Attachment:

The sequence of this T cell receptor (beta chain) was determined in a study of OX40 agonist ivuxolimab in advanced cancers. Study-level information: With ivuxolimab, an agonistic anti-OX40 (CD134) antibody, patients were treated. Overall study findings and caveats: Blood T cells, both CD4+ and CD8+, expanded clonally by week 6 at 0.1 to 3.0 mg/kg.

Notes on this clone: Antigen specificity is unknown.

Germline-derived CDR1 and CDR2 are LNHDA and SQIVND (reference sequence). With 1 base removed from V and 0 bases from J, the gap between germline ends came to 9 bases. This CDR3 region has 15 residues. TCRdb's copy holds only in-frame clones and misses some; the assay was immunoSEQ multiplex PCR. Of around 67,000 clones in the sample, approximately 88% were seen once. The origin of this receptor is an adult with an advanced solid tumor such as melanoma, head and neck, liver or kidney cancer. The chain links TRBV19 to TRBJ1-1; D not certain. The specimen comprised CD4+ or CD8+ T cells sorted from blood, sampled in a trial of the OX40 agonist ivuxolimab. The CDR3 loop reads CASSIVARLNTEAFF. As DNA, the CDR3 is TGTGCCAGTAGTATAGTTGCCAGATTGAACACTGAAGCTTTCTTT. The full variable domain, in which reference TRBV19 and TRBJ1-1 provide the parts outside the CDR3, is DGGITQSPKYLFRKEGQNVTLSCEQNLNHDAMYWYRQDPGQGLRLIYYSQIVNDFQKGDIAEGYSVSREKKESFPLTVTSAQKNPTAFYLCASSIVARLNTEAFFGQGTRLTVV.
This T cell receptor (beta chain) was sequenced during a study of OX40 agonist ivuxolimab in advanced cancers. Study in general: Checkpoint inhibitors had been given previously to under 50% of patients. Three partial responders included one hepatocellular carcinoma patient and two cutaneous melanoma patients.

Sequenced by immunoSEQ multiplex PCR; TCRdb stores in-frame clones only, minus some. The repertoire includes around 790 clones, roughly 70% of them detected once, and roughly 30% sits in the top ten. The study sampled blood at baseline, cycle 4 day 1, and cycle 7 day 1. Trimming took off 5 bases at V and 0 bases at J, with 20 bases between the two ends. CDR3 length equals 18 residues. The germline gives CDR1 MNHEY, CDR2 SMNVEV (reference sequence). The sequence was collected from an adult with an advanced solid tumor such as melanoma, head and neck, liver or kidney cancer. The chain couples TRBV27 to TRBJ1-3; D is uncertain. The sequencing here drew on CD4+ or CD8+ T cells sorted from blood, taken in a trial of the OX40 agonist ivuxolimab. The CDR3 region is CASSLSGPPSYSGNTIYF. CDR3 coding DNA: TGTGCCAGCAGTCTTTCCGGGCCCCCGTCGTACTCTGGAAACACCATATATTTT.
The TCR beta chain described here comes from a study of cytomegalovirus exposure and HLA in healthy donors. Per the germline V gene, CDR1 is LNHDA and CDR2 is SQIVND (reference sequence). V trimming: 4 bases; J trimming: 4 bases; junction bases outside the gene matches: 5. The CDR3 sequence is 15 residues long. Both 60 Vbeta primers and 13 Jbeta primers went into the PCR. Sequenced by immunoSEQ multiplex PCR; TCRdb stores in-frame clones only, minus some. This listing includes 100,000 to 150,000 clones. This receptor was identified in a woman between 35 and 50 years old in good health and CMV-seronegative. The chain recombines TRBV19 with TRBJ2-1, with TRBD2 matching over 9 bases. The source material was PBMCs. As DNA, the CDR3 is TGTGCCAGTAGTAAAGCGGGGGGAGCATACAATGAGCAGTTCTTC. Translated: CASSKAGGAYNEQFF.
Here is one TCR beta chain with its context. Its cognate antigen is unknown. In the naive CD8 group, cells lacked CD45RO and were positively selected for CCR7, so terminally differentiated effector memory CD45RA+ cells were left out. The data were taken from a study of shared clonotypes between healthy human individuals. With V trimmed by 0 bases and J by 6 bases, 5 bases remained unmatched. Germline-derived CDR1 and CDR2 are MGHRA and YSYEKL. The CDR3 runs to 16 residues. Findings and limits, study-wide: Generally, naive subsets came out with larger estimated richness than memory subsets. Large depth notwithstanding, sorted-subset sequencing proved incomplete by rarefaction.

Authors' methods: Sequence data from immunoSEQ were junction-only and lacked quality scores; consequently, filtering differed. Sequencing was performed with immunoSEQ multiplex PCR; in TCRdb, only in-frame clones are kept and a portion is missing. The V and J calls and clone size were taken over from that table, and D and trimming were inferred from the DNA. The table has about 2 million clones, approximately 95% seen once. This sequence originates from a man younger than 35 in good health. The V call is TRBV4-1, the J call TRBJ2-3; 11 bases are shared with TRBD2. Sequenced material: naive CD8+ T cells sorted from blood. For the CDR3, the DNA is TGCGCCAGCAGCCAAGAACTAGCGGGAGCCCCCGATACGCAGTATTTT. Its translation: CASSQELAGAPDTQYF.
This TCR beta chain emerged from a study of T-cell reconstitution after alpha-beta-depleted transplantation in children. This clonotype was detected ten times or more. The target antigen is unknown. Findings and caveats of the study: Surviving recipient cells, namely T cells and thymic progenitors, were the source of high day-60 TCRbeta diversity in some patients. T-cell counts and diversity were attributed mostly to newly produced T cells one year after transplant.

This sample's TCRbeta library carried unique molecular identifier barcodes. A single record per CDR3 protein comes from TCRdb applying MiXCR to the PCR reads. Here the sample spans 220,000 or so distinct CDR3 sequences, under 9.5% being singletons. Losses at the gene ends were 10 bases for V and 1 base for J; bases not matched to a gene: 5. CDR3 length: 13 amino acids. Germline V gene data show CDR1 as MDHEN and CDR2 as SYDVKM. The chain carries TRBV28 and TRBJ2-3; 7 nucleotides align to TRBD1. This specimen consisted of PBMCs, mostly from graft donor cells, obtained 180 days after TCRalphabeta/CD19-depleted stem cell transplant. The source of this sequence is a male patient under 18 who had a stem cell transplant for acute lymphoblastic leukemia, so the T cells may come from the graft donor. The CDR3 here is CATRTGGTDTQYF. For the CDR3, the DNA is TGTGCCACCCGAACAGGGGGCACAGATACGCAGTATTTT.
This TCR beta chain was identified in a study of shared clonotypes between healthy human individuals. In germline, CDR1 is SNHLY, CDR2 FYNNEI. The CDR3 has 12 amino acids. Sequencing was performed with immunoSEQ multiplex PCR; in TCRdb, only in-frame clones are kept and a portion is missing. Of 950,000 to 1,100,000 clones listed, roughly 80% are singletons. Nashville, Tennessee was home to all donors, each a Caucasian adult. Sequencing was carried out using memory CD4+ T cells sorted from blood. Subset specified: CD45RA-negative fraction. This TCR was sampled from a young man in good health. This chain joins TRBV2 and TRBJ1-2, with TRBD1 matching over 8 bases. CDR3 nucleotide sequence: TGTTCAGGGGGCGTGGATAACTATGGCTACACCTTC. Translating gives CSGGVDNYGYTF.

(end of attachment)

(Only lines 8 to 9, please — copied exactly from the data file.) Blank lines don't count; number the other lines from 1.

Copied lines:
Authors' methods: Sequence data from immunoSEQ were junction-only and lacked quality scores; consequently, filtering differed. Sequencing was performed with immunoSEQ multiplex PCR; in TCRdb, only in-frame clones are kept and a portion is missing. The V and J calls and clone size were taken over from that table, and D and trimming were inferred from the DNA. The table has about 2 million clones, approximately 95% seen once. This sequence originates from a man younger than 35 in good health. The V call is TRBV4-1, the J call TRBJ2-3; 11 bases are shared with TRBD2. Sequenced material: naive CD8+ T cells sorted from blood. For the CDR3, the DNA is TGCGCCAGCAGCCAAGAACTAGCGGGAGCCCCCGATACGCAGTATTTT. Its translation: CASSQELAGAPDTQYF.
This TCR beta chain emerged from a study of T-cell reconstitution after alpha-beta-depleted transplantation in children. This clonotype was detected ten times or more. The target antigen is unknown. Findings and caveats of the study: Surviving recipient cells, namely T cells and thymic progenitors, were the source of high day-60 TCRbeta diversity in some patients. T-cell counts and diversity were attributed mostly to newly produced T cells one year after transplant.